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Tsunami

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Alaska Tsunami Scientist Urges Education and Preparedness

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If you’re enjoying a lovely day on the beach, there’s something you should do if the ground shakes, the water retreats or the ocean make a strange noise. “Run,” said Elena Suleimani, because those are signs that a tsunami is coming. “It’s a matter of minutes. Don’t return for at least twelve hours.”

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Experts and Research on the U.S. Supreme Court

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The Leonard C. Goodman Institute for Investigative Reporting Is Now Accepting Submissions

The deadline for this round of proposals is January 15, 2016. Candidates will be notified of decisions by the end of February 2016. The Institute pays a competitive rate--and covers expenses--for investigative reporting that advances social and economic justice. All stories are published in In These Times magazine and on InTheseTimes.com.

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Top Stories 11 Dec 2015; New Forensic Science Breakthroughs, Breast Cancer Treatment Difference by Age, Racial Disparities in Dialysis, and More...

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10 Years After Indian Ocean Tsunami – American’s Should Rethink Donations

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URI Ocean Engineer: Underwater Landslide Doubled Size of 2011 Japanese Tsunami

An ocean engineer at the University of Rhode Island has found that a massive underwater landslide, not just the 9.0 earthquake, was responsible for triggering the deadly tsunami that struck Japan in March 2011.

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Deep-Sea Study Reveals Cause of 2011 Tsunami

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The tsunami that struck Japan’s Tohoku region in 2011 was touched off by a submarine earthquake far more massive than anything geologists had expected in that zone. Now, a team of scientists has published a set of studies in the journal Science that shed light on what caused the dramatic displacement of the seafloor.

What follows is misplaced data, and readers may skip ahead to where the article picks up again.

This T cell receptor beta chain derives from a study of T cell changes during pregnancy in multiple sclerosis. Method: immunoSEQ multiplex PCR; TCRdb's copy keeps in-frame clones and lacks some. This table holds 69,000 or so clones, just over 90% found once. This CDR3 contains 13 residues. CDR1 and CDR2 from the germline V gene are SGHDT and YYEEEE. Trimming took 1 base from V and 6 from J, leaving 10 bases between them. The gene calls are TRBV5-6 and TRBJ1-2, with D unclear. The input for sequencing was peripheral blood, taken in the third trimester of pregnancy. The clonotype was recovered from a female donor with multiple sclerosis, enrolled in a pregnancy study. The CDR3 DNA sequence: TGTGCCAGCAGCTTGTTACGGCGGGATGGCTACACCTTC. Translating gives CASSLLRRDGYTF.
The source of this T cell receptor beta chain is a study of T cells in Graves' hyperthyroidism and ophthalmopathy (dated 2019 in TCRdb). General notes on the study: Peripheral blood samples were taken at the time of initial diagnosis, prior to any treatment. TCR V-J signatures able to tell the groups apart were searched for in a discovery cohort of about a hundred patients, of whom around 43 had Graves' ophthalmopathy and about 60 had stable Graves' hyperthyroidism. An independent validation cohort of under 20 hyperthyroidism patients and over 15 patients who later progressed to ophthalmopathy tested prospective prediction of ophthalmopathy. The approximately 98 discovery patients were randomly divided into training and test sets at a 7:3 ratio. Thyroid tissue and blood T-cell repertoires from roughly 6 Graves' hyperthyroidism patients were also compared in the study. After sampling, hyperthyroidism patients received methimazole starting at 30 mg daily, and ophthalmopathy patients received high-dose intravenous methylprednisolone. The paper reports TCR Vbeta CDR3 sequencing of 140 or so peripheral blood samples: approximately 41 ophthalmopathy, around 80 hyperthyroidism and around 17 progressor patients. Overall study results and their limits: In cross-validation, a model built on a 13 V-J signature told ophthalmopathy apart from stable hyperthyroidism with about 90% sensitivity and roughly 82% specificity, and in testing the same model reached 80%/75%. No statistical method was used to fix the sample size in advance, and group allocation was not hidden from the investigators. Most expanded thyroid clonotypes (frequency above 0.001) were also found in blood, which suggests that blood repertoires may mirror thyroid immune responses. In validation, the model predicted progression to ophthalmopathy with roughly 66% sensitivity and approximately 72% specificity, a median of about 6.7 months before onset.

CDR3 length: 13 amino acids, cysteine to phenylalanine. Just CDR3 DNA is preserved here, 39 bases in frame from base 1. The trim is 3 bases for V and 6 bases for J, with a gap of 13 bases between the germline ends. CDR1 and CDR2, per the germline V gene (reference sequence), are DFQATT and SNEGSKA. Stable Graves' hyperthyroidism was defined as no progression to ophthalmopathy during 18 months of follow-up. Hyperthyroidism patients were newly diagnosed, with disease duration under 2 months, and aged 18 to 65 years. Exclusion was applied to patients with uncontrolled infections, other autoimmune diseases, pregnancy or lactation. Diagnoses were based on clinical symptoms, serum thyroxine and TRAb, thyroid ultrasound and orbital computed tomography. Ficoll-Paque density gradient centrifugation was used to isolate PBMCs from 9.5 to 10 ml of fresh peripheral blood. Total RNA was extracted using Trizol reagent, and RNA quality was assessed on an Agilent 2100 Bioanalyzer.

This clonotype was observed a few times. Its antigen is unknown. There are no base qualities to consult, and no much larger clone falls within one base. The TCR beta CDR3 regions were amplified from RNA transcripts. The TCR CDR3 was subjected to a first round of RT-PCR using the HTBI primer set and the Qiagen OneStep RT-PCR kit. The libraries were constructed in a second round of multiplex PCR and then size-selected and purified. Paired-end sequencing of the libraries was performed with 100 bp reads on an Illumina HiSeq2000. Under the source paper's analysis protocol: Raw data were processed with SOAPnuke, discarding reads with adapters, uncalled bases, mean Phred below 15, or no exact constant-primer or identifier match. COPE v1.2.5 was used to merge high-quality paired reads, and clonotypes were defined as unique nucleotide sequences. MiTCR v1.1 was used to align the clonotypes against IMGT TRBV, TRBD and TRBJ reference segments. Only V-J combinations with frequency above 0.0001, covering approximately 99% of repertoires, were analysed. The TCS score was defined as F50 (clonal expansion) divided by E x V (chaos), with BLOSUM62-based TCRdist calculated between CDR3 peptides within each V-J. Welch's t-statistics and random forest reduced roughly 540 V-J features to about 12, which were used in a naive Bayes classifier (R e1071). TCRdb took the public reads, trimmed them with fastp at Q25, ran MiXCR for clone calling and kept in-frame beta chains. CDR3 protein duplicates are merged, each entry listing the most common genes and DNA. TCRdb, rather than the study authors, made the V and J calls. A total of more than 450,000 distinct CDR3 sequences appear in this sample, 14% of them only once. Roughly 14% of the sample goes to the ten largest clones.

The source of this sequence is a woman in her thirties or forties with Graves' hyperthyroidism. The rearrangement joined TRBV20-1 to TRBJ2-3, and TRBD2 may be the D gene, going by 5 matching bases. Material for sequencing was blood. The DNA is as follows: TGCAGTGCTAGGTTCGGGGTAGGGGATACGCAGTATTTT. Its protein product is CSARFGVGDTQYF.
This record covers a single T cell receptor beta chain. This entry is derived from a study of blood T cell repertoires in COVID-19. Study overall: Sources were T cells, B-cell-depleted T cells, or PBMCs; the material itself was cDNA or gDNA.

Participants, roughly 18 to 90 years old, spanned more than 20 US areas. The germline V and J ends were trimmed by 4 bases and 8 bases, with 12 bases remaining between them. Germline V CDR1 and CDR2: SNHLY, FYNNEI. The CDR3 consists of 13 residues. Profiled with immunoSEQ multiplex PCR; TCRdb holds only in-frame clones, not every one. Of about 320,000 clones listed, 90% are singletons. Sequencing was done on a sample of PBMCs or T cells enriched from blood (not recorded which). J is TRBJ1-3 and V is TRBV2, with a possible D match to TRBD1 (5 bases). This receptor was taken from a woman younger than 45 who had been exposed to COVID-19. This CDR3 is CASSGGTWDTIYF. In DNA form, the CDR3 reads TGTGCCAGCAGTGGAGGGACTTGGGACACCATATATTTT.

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How Can Survivors Heal After a Natural Disaster Like Typhoon #Haiyan? #Concordia Prof

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Haiyan’s Storm Surges Reached 20-Feet, Expert Available to Explain Science

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Lessons from the 2004 Indian Ocean Tsunami Topic of Public Forum

How coastal communities manage risks associated with major tsunamis is an issue of global importance following the devastating 2004 Indian Ocean tsunami that killed an estimated 200,000 people and caused billions of dollars in damage in 11 nations. The issue also has important implications for the general public on Cape Cod and in coastal communities throughout the United States.

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Satellite Data Reveals Gravity Change from Sumatran Earthquake

For the first time, scientists have been able to use satellite data to detect the changes in the earth's surface caused by a massive earthquake. The discovery signifies a new use for the data from NASA's two GRACE satellites and offers a possible new approach to understanding how earthquakes work.

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Elevated Rates of Mental Health Problems Among Survivors of Tsunami

Adult and children in the tsunami-affected areas in Thailand have elevated rates of mental health problems such as symptoms of posttraumatic stress disorder and depression up to 9 months after the disaster, according to two studies in the August 2 issue of JAMA, a theme issue on violence and human rights.

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Tsunami-Damaged Coral Reefs Expected to Recover Quickly

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In the aftermath of last year's tsunami, Dr. Greg Stone of the New England Aquarium co-led an expedition of scientist-divers to survey the damaged coral reefs. The results indicate a quick recovery for most of the tsunami-damaged reefs.

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After the Tsunami: Progress Made in Rebuilding Indonesia's Health Care System

JHPIEGO has played an important role in rebuilding the health care system in Indonesia's tsunami-struck Aceh province. JHPIEGO has helped to train and equip new midwives, the first point of contact for many Indonesians in need of care.

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Less Seafloor Disturbance than Anticipated from 2004 Earthquake/Tsunami

The first research expedition to directly observe the seafloor near the epicenter of the earthquake that caused the December 2004 Indian Ocean tsunami has revealed unexpected results that will dramatically improve forecasting of future tsunamis.


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